“There’s no way I am going above ground until this war is over,” says Alina, 32, who lives at the top of steps, under adverts for Scotch & Soda clothing, with her husband Aleksandr, 31, and their large grey cat Stepan. They moved there on February 27, along with Alina’s mother, after their home was shelled.

The station was so full they had to sleep on the steps but as people left they were able to move up to the entry hall. “It’s uncomfortable but better than being killed,” shrugged Aleksandr, an electrician. Like everyone there, Aleksandr and Alina spend their days trawling social media on their phones and playing with the cat. The lights never go off and many lose sense of night and day.

Volunteers bring daily hot meals and donated clothes for there is nowhere to do washing. Pastor Fyodyr Hyrtsink visits every two days with his wife Anatolina and a few helpers, trying to persuade those with children to come out and board a bus west. “Lots of people are super-afraid of being outside and super-depressed,” he said. “I tell them 25 buses have already safely left, taking people, but they think they will be killed instantly if they leave.”

News spread quickly when one family left for Kramatorsk after six weeks in the station only to be killed by a missile as they were waiting to board a train.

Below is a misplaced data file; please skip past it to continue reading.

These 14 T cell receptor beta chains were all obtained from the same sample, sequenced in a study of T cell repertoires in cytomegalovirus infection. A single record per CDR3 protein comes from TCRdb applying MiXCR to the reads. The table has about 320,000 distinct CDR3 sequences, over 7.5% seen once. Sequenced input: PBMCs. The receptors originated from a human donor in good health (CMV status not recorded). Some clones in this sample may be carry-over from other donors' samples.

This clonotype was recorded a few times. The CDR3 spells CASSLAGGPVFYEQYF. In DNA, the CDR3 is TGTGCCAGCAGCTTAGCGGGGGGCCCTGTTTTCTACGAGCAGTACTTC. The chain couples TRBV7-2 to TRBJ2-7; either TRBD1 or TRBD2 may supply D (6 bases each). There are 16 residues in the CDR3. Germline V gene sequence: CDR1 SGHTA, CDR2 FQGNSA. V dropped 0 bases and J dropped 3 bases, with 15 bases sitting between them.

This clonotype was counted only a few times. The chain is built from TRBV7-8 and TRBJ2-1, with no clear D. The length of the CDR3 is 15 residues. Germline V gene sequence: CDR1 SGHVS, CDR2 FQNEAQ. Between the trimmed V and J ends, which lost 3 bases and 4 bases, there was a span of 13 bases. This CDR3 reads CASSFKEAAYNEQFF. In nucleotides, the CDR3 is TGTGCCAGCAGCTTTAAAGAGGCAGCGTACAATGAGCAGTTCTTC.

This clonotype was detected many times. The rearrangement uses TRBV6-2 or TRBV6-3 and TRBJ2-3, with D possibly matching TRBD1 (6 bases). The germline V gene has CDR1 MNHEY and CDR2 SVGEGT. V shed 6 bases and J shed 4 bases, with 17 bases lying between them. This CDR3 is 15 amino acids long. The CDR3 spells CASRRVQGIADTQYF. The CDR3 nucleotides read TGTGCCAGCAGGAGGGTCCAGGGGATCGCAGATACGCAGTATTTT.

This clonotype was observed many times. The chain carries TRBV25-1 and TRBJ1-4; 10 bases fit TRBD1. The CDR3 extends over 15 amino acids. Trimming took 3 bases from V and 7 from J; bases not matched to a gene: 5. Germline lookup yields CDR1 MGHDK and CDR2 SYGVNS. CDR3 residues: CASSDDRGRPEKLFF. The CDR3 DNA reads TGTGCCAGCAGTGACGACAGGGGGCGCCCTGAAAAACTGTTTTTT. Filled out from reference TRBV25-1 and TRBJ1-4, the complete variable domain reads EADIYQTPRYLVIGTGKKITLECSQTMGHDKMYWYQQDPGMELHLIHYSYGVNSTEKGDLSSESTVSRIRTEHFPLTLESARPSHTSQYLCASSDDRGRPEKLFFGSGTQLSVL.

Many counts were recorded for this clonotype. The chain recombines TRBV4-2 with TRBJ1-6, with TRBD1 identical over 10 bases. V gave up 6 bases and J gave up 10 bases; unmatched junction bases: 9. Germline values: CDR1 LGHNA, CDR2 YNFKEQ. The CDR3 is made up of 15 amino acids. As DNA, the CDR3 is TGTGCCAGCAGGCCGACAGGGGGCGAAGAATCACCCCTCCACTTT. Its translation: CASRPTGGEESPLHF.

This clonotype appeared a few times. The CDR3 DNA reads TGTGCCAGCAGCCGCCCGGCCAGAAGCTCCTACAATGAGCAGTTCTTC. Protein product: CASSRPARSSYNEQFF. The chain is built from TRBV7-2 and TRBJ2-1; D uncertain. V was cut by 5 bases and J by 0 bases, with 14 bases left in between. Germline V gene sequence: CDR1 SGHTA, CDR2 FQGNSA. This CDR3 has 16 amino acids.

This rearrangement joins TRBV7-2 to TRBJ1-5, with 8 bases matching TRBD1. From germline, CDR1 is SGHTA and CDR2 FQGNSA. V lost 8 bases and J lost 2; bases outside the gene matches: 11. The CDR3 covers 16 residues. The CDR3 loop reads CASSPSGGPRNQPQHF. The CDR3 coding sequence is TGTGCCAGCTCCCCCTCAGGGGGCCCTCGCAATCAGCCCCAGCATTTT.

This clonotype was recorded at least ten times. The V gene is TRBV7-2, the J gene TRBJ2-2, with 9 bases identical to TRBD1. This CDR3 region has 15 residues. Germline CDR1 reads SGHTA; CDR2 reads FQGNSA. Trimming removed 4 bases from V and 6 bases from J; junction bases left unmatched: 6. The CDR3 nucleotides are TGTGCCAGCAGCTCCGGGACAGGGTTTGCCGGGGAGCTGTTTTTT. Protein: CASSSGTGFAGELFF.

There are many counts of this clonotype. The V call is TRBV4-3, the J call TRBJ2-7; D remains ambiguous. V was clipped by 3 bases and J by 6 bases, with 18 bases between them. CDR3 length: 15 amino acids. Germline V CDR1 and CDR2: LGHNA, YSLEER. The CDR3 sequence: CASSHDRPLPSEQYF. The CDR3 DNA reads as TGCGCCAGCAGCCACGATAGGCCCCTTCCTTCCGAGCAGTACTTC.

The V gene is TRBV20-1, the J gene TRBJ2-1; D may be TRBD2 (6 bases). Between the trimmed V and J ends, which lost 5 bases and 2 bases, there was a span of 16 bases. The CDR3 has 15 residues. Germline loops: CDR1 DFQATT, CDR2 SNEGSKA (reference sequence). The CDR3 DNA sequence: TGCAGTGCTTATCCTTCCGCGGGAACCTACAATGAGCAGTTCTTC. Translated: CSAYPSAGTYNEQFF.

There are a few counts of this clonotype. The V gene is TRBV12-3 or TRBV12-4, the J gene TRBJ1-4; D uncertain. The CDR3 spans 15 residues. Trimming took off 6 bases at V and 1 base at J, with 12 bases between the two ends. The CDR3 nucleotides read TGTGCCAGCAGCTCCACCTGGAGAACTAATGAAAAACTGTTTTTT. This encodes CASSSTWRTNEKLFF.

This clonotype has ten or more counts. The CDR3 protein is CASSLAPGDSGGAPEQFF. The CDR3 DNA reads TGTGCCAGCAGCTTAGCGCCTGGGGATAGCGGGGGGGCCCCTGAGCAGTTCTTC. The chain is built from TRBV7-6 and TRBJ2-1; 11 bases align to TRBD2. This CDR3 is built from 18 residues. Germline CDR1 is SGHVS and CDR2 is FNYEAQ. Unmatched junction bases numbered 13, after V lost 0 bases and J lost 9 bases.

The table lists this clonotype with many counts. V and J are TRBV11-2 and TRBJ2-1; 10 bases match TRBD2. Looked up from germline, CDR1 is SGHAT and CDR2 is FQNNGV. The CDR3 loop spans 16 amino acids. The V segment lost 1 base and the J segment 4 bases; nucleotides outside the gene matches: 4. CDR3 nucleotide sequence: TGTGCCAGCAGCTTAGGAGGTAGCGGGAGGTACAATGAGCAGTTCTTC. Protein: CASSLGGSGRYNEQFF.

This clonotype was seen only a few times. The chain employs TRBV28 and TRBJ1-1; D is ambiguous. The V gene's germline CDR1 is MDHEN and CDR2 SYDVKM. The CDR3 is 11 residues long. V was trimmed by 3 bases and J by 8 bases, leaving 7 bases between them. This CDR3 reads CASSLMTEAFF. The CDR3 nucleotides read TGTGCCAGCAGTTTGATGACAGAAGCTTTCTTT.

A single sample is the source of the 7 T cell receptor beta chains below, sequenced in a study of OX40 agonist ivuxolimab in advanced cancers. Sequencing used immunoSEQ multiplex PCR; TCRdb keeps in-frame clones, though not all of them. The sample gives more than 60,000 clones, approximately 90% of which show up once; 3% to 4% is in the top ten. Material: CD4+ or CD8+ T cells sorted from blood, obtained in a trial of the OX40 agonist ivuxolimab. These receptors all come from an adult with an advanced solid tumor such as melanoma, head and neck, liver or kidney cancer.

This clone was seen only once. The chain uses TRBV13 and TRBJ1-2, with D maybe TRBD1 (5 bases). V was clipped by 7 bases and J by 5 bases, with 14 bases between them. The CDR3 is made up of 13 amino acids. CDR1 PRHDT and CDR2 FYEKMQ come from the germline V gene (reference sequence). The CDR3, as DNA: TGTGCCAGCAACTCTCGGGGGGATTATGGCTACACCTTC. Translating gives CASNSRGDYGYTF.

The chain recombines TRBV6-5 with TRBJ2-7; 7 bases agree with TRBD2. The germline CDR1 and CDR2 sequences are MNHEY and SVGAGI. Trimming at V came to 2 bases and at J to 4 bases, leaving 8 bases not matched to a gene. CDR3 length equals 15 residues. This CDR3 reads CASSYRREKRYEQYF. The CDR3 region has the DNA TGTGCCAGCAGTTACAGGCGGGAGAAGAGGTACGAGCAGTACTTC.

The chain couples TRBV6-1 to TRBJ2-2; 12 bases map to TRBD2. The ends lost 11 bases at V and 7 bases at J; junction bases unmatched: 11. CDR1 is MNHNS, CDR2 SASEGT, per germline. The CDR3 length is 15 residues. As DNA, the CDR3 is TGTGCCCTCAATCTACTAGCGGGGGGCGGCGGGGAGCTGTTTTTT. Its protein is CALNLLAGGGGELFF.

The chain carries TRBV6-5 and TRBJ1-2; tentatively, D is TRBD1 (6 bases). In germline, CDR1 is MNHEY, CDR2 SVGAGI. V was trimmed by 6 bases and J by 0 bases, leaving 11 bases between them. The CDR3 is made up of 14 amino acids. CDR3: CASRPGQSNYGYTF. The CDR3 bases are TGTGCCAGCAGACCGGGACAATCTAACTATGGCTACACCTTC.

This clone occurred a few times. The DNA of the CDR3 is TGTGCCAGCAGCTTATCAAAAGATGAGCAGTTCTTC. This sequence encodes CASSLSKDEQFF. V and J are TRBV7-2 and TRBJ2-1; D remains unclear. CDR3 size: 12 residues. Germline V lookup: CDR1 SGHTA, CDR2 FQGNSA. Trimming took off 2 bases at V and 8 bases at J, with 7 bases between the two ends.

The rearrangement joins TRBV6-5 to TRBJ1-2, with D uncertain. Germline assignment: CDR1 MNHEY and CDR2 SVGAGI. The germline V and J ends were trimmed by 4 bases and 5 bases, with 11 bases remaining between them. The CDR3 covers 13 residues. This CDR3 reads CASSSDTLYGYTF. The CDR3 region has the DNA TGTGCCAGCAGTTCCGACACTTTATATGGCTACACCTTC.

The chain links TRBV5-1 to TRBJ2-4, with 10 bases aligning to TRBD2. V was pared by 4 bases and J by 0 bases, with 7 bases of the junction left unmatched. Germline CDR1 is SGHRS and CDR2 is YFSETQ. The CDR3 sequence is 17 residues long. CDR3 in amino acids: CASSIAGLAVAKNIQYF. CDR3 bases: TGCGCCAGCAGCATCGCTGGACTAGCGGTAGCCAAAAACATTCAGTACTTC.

Driving around the city’s deserted streets, it’s not hard to understand what sent people underground. Aside from Mariupol in the south, no Ukrainian city has undergone such relentless bombardment, even though at just 20 miles from the Russian border, almost all of its residents are Russian-speakers and many have relations in Russia.

Though Kharkiv pushed out Russian forces and continues to hold off the advance, the cost has been enormous. “There hasn’t been a day of this war when we haven’t been shelled,” says Ihor Terekhov, the city’s mayor. Out of 8,000 high-rise apartment buildings, 2,500 have been destroyed, he says. The library, art museum and cathedral have been hit as well as half the schools, a kindergarten and water pumps.

Many of those remaining in the basements of blackened buildings have no water or electricity and have to risk going outside to cook on open fires.

“People have moved into the metro because it’s the safest place,” said the mayor. At the peak, he says, more than 100,000 were living in underground stations.

But life there is grim. In Heroiv Pratsi station there are just seven toilets — four male urinals, three for women, and only basins for washing. Sometimes people walk through the tunnel to the next station which has a shower, but there are long waits.

So many people crowded together like moles underground seems like a recipe for tension and there is some. Yet a strange kind of community has developed. “Our life values have completely changed being here,” says Alina. “Before we were obsessed with work and buying stuff but now I realise material things don’t matter. Look, even the animals are friends,” she says as a cat and dog rub noses.